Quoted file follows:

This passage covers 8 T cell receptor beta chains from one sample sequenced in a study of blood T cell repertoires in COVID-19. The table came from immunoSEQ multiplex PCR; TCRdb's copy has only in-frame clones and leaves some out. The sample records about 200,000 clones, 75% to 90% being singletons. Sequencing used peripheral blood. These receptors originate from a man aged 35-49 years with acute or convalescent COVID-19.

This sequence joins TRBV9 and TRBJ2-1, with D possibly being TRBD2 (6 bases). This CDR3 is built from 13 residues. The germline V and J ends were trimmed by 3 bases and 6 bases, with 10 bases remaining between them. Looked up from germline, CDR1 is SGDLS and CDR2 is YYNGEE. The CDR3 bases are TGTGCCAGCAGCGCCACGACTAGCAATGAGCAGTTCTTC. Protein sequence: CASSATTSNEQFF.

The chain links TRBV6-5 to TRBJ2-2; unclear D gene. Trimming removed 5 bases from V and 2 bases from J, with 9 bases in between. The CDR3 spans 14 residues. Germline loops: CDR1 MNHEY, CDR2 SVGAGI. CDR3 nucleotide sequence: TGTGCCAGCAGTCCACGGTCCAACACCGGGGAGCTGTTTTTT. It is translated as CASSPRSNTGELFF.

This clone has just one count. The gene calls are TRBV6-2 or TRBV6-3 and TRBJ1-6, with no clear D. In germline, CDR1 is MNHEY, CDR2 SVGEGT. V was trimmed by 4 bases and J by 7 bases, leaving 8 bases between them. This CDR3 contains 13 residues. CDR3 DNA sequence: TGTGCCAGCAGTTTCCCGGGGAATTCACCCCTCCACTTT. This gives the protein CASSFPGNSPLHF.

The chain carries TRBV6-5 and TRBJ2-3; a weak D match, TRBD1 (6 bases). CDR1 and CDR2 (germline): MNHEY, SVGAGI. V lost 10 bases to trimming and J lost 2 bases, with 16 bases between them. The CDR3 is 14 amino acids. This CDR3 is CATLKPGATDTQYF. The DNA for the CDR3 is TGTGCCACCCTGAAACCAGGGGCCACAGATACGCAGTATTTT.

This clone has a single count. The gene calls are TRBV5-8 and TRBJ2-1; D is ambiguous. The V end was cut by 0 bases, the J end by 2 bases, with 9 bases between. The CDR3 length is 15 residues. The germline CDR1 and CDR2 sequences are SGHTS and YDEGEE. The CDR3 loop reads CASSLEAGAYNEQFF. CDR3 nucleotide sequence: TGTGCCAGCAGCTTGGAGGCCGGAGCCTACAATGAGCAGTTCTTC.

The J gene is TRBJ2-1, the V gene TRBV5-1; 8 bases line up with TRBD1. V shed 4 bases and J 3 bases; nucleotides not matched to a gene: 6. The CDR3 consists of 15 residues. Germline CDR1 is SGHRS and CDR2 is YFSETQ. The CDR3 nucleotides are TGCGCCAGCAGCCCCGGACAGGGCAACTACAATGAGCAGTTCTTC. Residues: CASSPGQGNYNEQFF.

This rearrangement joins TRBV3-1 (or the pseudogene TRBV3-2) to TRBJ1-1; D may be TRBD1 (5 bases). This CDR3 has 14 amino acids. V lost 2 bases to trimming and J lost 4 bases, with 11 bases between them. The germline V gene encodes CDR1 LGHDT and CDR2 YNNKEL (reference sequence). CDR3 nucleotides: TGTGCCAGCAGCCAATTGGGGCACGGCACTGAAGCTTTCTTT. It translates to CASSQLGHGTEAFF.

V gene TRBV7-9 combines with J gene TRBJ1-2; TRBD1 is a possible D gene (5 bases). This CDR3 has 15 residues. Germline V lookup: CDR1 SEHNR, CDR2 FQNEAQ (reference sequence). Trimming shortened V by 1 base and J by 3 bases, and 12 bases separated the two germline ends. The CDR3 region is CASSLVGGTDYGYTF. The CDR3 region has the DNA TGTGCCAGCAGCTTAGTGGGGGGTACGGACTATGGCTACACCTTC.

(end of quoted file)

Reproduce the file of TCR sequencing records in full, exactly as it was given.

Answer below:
This passage covers 8 T cell receptor beta chains from one sample sequenced in a study of blood T cell repertoires in COVID-19. The table came from immunoSEQ multiplex PCR; TCRdb's copy has only in-frame clones and leaves some out. The sample records about 200,000 clones, 75% to 90% being singletons. Sequencing used peripheral blood. These receptors originate from a man aged 35-49 years with acute or convalescent COVID-19.

This sequence joins TRBV9 and TRBJ2-1, with D possibly being TRBD2 (6 bases). This CDR3 is built from 13 residues. The germline V and J ends were trimmed by 3 bases and 6 bases, with 10 bases remaining between them. Looked up from germline, CDR1 is SGDLS and CDR2 is YYNGEE. The CDR3 bases are TGTGCCAGCAGCGCCACGACTAGCAATGAGCAGTTCTTC. Protein sequence: CASSATTSNEQFF.

The chain links TRBV6-5 to TRBJ2-2; unclear D gene. Trimming removed 5 bases from V and 2 bases from J, with 9 bases in between. The CDR3 spans 14 residues. Germline loops: CDR1 MNHEY, CDR2 SVGAGI. CDR3 nucleotide sequence: TGTGCCAGCAGTCCACGGTCCAACACCGGGGAGCTGTTTTTT. It is translated as CASSPRSNTGELFF.

This clone has just one count. The gene calls are TRBV6-2 or TRBV6-3 and TRBJ1-6, with no clear D. In germline, CDR1 is MNHEY, CDR2 SVGEGT. V was trimmed by 4 bases and J by 7 bases, leaving 8 bases between them. This CDR3 contains 13 residues. CDR3 DNA sequence: TGTGCCAGCAGTTTCCCGGGGAATTCACCCCTCCACTTT. This gives the protein CASSFPGNSPLHF.

The chain carries TRBV6-5 and TRBJ2-3; a weak D match, TRBD1 (6 bases). CDR1 and CDR2 (germline): MNHEY, SVGAGI. V lost 10 bases to trimming and J lost 2 bases, with 16 bases between them. The CDR3 is 14 amino acids. This CDR3 is CATLKPGATDTQYF. The DNA for the CDR3 is TGTGCCACCCTGAAACCAGGGGCCACAGATACGCAGTATTTT.

This clone has a single count. The gene calls are TRBV5-8 and TRBJ2-1; D is ambiguous. The V end was cut by 0 bases, the J end by 2 bases, with 9 bases between. The CDR3 length is 15 residues. The germline CDR1 and CDR2 sequences are SGHTS and YDEGEE. The CDR3 loop reads CASSLEAGAYNEQFF. CDR3 nucleotide sequence: TGTGCCAGCAGCTTGGAGGCCGGAGCCTACAATGAGCAGTTCTTC.

The J gene is TRBJ2-1, the V gene TRBV5-1; 8 bases line up with TRBD1. V shed 4 bases and J 3 bases; nucleotides not matched to a gene: 6. The CDR3 consists of 15 residues. Germline CDR1 is SGHRS and CDR2 is YFSETQ. The CDR3 nucleotides are TGCGCCAGCAGCCCCGGACAGGGCAACTACAATGAGCAGTTCTTC. Residues: CASSPGQGNYNEQFF.

This rearrangement joins TRBV3-1 (or the pseudogene TRBV3-2) to TRBJ1-1; D may be TRBD1 (5 bases). This CDR3 has 14 amino acids. V lost 2 bases to trimming and J lost 4 bases, with 11 bases between them. The germline V gene encodes CDR1 LGHDT and CDR2 YNNKEL (reference sequence). CDR3 nucleotides: TGTGCCAGCAGCCAATTGGGGCACGGCACTGAAGCTTTCTTT. It translates to CASSQLGHGTEAFF.

V gene TRBV7-9 combines with J gene TRBJ1-2; TRBD1 is a possible D gene (5 bases). This CDR3 has 15 residues. Germline V lookup: CDR1 SEHNR, CDR2 FQNEAQ (reference sequence). Trimming shortened V by 1 base and J by 3 bases, and 12 bases separated the two germline ends. The CDR3 region is CASSLVGGTDYGYTF. The CDR3 region has the DNA TGTGCCAGCAGCTTAGTGGGGGGTACGGACTATGGCTACACCTTC.